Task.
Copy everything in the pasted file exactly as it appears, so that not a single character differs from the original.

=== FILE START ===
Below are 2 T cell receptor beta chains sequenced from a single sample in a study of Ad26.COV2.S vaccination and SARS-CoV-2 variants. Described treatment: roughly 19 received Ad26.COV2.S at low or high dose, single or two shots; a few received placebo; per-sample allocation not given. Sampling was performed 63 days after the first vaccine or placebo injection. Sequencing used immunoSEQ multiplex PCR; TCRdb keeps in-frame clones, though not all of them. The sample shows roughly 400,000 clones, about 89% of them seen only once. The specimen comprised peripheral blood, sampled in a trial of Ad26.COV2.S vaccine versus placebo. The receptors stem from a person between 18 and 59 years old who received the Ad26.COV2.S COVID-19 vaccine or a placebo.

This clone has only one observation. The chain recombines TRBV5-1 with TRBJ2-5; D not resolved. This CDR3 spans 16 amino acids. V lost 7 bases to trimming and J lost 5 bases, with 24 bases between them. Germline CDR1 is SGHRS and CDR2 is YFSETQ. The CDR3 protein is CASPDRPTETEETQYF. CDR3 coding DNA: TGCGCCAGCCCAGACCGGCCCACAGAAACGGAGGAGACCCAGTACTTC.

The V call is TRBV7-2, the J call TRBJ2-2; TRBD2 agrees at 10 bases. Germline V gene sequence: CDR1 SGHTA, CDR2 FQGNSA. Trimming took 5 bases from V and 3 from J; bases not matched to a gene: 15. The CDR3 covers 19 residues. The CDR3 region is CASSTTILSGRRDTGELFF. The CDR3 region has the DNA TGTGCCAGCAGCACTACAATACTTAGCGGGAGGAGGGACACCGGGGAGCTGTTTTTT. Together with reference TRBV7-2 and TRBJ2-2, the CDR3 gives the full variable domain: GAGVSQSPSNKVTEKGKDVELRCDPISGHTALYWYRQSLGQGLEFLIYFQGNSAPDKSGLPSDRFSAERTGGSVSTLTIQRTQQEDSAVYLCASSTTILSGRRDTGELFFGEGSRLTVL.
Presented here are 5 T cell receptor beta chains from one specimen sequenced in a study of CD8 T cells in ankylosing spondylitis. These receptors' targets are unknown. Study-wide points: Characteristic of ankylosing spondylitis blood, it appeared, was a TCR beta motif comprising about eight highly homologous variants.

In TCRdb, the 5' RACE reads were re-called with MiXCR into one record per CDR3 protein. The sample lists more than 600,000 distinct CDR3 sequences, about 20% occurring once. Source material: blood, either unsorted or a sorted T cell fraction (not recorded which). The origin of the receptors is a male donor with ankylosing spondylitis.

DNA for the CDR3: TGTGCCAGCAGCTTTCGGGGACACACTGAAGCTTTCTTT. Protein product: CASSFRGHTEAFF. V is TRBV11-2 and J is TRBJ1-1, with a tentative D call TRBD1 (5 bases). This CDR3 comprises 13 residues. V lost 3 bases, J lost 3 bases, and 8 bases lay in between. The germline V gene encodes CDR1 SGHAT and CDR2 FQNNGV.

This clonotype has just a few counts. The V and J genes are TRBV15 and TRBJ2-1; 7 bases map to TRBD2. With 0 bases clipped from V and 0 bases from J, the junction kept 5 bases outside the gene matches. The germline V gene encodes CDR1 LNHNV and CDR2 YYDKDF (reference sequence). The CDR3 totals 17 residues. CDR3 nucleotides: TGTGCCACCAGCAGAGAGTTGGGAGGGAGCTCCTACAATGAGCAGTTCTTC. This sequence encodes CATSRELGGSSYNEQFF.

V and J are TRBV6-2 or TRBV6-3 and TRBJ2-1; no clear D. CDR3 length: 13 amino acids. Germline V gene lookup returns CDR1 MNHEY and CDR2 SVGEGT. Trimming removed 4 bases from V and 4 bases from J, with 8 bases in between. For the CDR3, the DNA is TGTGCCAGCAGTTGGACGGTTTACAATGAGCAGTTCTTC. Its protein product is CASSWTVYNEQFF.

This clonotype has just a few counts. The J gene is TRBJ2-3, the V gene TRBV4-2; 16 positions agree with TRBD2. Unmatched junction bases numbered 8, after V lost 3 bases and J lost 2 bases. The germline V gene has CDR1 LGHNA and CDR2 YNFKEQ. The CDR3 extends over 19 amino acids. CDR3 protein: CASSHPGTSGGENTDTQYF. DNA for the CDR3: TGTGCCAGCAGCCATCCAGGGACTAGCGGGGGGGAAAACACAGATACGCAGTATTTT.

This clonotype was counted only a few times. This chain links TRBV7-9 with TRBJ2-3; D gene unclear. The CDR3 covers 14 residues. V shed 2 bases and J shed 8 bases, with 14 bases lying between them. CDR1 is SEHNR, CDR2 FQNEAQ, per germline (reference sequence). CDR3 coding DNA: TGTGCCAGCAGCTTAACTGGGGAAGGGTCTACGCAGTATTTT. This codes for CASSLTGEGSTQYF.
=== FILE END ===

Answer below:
Below are 2 T cell receptor beta chains sequenced from a single sample in a study of Ad26.COV2.S vaccination and SARS-CoV-2 variants. Described treatment: roughly 19 received Ad26.COV2.S at low or high dose, single or two shots; a few received placebo; per-sample allocation not given. Sampling was performed 63 days after the first vaccine or placebo injection. Sequencing used immunoSEQ multiplex PCR; TCRdb keeps in-frame clones, though not all of them. The sample shows roughly 400,000 clones, about 89% of them seen only once. The specimen comprised peripheral blood, sampled in a trial of Ad26.COV2.S vaccine versus placebo. The receptors stem from a person between 18 and 59 years old who received the Ad26.COV2.S COVID-19 vaccine or a placebo.

This clone has only one observation. The chain recombines TRBV5-1 with TRBJ2-5; D not resolved. This CDR3 spans 16 amino acids. V lost 7 bases to trimming and J lost 5 bases, with 24 bases between them. Germline CDR1 is SGHRS and CDR2 is YFSETQ. The CDR3 protein is CASPDRPTETEETQYF. CDR3 coding DNA: TGCGCCAGCCCAGACCGGCCCACAGAAACGGAGGAGACCCAGTACTTC.

The V call is TRBV7-2, the J call TRBJ2-2; TRBD2 agrees at 10 bases. Germline V gene sequence: CDR1 SGHTA, CDR2 FQGNSA. Trimming took 5 bases from V and 3 from J; bases not matched to a gene: 15. The CDR3 covers 19 residues. The CDR3 region is CASSTTILSGRRDTGELFF. The CDR3 region has the DNA TGTGCCAGCAGCACTACAATACTTAGCGGGAGGAGGGACACCGGGGAGCTGTTTTTT. Together with reference TRBV7-2 and TRBJ2-2, the CDR3 gives the full variable domain: GAGVSQSPSNKVTEKGKDVELRCDPISGHTALYWYRQSLGQGLEFLIYFQGNSAPDKSGLPSDRFSAERTGGSVSTLTIQRTQQEDSAVYLCASSTTILSGRRDTGELFFGEGSRLTVL.
Presented here are 5 T cell receptor beta chains from one specimen sequenced in a study of CD8 T cells in ankylosing spondylitis. These receptors' targets are unknown. Study-wide points: Characteristic of ankylosing spondylitis blood, it appeared, was a TCR beta motif comprising about eight highly homologous variants.

In TCRdb, the 5' RACE reads were re-called with MiXCR into one record per CDR3 protein. The sample lists more than 600,000 distinct CDR3 sequences, about 20% occurring once. Source material: blood, either unsorted or a sorted T cell fraction (not recorded which). The origin of the receptors is a male donor with ankylosing spondylitis.

DNA for the CDR3: TGTGCCAGCAGCTTTCGGGGACACACTGAAGCTTTCTTT. Protein product: CASSFRGHTEAFF. V is TRBV11-2 and J is TRBJ1-1, with a tentative D call TRBD1 (5 bases). This CDR3 comprises 13 residues. V lost 3 bases, J lost 3 bases, and 8 bases lay in between. The germline V gene encodes CDR1 SGHAT and CDR2 FQNNGV.

This clonotype has just a few counts. The V and J genes are TRBV15 and TRBJ2-1; 7 bases map to TRBD2. With 0 bases clipped from V and 0 bases from J, the junction kept 5 bases outside the gene matches. The germline V gene encodes CDR1 LNHNV and CDR2 YYDKDF (reference sequence). The CDR3 totals 17 residues. CDR3 nucleotides: TGTGCCACCAGCAGAGAGTTGGGAGGGAGCTCCTACAATGAGCAGTTCTTC. This sequence encodes CATSRELGGSSYNEQFF.

V and J are TRBV6-2 or TRBV6-3 and TRBJ2-1; no clear D. CDR3 length: 13 amino acids. Germline V gene lookup returns CDR1 MNHEY and CDR2 SVGEGT. Trimming removed 4 bases from V and 4 bases from J, with 8 bases in between. For the CDR3, the DNA is TGTGCCAGCAGTTGGACGGTTTACAATGAGCAGTTCTTC. Its protein product is CASSWTVYNEQFF.

This clonotype has just a few counts. The J gene is TRBJ2-3, the V gene TRBV4-2; 16 positions agree with TRBD2. Unmatched junction bases numbered 8, after V lost 3 bases and J lost 2 bases. The germline V gene has CDR1 LGHNA and CDR2 YNFKEQ. The CDR3 extends over 19 amino acids. CDR3 protein: CASSHPGTSGGENTDTQYF. DNA for the CDR3: TGTGCCAGCAGCCATCCAGGGACTAGCGGGGGGGAAAACACAGATACGCAGTATTTT.

This clonotype was counted only a few times. This chain links TRBV7-9 with TRBJ2-3; D gene unclear. The CDR3 covers 14 residues. V shed 2 bases and J shed 8 bases, with 14 bases lying between them. CDR1 is SEHNR, CDR2 FQNEAQ, per germline (reference sequence). CDR3 coding DNA: TGTGCCAGCAGCTTAACTGGGGAAGGGTCTACGCAGTATTTT. This codes for CASSLTGEGSTQYF.